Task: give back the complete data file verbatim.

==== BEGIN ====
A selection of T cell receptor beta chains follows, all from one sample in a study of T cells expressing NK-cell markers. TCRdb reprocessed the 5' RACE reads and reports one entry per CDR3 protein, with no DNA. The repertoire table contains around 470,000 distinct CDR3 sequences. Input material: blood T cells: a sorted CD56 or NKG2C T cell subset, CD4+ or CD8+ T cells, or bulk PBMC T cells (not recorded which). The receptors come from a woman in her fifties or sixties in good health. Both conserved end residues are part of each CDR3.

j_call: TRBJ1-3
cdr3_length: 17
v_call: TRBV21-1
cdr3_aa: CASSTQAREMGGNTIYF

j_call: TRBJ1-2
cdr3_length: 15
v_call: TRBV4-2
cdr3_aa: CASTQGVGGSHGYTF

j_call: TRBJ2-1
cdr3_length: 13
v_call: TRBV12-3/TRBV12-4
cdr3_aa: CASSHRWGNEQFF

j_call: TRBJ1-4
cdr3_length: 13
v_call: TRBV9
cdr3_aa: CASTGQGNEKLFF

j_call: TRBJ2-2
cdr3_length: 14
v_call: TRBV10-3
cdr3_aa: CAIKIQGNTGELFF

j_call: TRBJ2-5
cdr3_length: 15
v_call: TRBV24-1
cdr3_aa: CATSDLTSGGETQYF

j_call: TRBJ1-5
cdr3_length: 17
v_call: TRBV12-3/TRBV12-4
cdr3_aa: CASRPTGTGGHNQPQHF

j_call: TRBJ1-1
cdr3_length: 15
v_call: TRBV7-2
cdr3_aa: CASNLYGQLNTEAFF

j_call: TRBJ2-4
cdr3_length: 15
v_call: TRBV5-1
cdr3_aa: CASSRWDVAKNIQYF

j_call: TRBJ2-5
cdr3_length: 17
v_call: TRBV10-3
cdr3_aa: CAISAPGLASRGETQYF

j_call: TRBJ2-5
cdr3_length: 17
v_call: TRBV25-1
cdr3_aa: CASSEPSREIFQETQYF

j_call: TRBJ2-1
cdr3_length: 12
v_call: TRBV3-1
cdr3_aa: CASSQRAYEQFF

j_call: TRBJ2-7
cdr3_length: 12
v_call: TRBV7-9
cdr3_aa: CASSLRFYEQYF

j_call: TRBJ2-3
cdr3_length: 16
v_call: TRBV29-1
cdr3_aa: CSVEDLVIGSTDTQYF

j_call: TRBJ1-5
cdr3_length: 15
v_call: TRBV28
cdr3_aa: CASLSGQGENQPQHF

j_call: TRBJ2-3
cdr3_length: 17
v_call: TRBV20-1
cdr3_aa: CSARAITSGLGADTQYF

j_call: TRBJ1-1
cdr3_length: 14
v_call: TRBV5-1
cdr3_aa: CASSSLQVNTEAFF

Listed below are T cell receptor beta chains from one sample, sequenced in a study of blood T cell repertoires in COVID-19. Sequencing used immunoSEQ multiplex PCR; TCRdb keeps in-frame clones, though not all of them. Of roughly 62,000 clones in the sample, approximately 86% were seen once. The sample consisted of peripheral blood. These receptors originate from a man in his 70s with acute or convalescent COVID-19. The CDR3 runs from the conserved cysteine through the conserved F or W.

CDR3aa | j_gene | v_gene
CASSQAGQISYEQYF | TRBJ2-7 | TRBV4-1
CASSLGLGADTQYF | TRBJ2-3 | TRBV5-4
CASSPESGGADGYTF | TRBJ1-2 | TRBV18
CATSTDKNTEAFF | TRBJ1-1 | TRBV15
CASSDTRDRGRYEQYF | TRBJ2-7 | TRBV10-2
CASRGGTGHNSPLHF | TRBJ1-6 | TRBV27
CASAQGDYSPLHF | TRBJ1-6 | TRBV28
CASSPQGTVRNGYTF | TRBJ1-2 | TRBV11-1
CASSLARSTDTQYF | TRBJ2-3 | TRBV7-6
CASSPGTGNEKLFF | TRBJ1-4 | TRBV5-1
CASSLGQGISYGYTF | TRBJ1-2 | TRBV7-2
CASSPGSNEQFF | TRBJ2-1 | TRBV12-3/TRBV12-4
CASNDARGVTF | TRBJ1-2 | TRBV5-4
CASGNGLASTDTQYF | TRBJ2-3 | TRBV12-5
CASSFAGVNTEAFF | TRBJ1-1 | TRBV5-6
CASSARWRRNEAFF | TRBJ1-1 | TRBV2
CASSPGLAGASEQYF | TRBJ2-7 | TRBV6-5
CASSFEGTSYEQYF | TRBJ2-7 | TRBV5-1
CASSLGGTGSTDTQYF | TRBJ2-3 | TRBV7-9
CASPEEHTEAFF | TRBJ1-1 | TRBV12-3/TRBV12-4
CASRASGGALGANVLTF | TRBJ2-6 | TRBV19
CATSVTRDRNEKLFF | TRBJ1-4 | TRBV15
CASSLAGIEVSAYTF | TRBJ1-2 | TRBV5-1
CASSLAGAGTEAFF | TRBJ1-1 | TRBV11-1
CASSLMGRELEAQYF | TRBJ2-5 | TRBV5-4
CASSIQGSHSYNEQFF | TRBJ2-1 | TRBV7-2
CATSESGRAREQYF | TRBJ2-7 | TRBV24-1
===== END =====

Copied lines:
A selection of T cell receptor beta chains follows, all from one sample in a study of T cells expressing NK-cell markers. TCRdb reprocessed the 5' RACE reads and reports one entry per CDR3 protein, with no DNA. The repertoire table contains around 470,000 distinct CDR3 sequences. Input material: blood T cells: a sorted CD56 or NKG2C T cell subset, CD4+ or CD8+ T cells, or bulk PBMC T cells (not recorded which). The receptors come from a woman in her fifties or sixties in good health. Both conserved end residues are part of each CDR3.

j_call: TRBJ1-3
cdr3_length: 17
v_call: TRBV21-1
cdr3_aa: CASSTQAREMGGNTIYF

j_call: TRBJ1-2
cdr3_length: 15
v_call: TRBV4-2
cdr3_aa: CASTQGVGGSHGYTF

j_call: TRBJ2-1
cdr3_length: 13
v_call: TRBV12-3/TRBV12-4
cdr3_aa: CASSHRWGNEQFF

j_call: TRBJ1-4
cdr3_length: 13
v_call: TRBV9
cdr3_aa: CASTGQGNEKLFF

j_call: TRBJ2-2
cdr3_length: 14
v_call: TRBV10-3
cdr3_aa: CAIKIQGNTGELFF

j_call: TRBJ2-5
cdr3_length: 15
v_call: TRBV24-1
cdr3_aa: CATSDLTSGGETQYF

j_call: TRBJ1-5
cdr3_length: 17
v_call: TRBV12-3/TRBV12-4
cdr3_aa: CASRPTGTGGHNQPQHF

j_call: TRBJ1-1
cdr3_length: 15
v_call: TRBV7-2
cdr3_aa: CASNLYGQLNTEAFF

j_call: TRBJ2-4
cdr3_length: 15
v_call: TRBV5-1
cdr3_aa: CASSRWDVAKNIQYF

j_call: TRBJ2-5
cdr3_length: 17
v_call: TRBV10-3
cdr3_aa: CAISAPGLASRGETQYF

j_call: TRBJ2-5
cdr3_length: 17
v_call: TRBV25-1
cdr3_aa: CASSEPSREIFQETQYF

j_call: TRBJ2-1
cdr3_length: 12
v_call: TRBV3-1
cdr3_aa: CASSQRAYEQFF

j_call: TRBJ2-7
cdr3_length: 12
v_call: TRBV7-9
cdr3_aa: CASSLRFYEQYF

j_call: TRBJ2-3
cdr3_length: 16
v_call: TRBV29-1
cdr3_aa: CSVEDLVIGSTDTQYF

j_call: TRBJ1-5
cdr3_length: 15
v_call: TRBV28
cdr3_aa: CASLSGQGENQPQHF

j_call: TRBJ2-3
cdr3_length: 17
v_call: TRBV20-1
cdr3_aa: CSARAITSGLGADTQYF

j_call: TRBJ1-1
cdr3_length: 14
v_call: TRBV5-1
cdr3_aa: CASSSLQVNTEAFF

Listed below are T cell receptor beta chains from one sample, sequenced in a study of blood T cell repertoires in COVID-19. Sequencing used immunoSEQ multiplex PCR; TCRdb keeps in-frame clones, though not all of them. Of roughly 62,000 clones in the sample, approximately 86% were seen once. The sample consisted of peripheral blood. These receptors originate from a man in his 70s with acute or convalescent COVID-19. The CDR3 runs from the conserved cysteine through the conserved F or W.

CDR3aa | j_gene | v_gene
CASSQAGQISYEQYF | TRBJ2-7 | TRBV4-1
CASSLGLGADTQYF | TRBJ2-3 | TRBV5-4
CASSPESGGADGYTF | TRBJ1-2 | TRBV18
CATSTDKNTEAFF | TRBJ1-1 | TRBV15
CASSDTRDRGRYEQYF | TRBJ2-7 | TRBV10-2
CASRGGTGHNSPLHF | TRBJ1-6 | TRBV27
CASAQGDYSPLHF | TRBJ1-6 | TRBV28
CASSPQGTVRNGYTF | TRBJ1-2 | TRBV11-1
CASSLARSTDTQYF | TRBJ2-3 | TRBV7-6
CASSPGTGNEKLFF | TRBJ1-4 | TRBV5-1
CASSLGQGISYGYTF | TRBJ1-2 | TRBV7-2
CASSPGSNEQFF | TRBJ2-1 | TRBV12-3/TRBV12-4
CASNDARGVTF | TRBJ1-2 | TRBV5-4
CASGNGLASTDTQYF | TRBJ2-3 | TRBV12-5
CASSFAGVNTEAFF | TRBJ1-1 | TRBV5-6
CASSARWRRNEAFF | TRBJ1-1 | TRBV2
CASSPGLAGASEQYF | TRBJ2-7 | TRBV6-5
CASSFEGTSYEQYF | TRBJ2-7 | TRBV5-1
CASSLGGTGSTDTQYF | TRBJ2-3 | TRBV7-9
CASPEEHTEAFF | TRBJ1-1 | TRBV12-3/TRBV12-4
CASRASGGALGANVLTF | TRBJ2-6 | TRBV19
CATSVTRDRNEKLFF | TRBJ1-4 | TRBV15
CASSLAGIEVSAYTF | TRBJ1-2 | TRBV5-1
CASSLAGAGTEAFF | TRBJ1-1 | TRBV11-1
CASSLMGRELEAQYF | TRBJ2-5 | TRBV5-4
CASSIQGSHSYNEQFF | TRBJ2-1 | TRBV7-2
CATSESGRAREQYF | TRBJ2-7 | TRBV24-1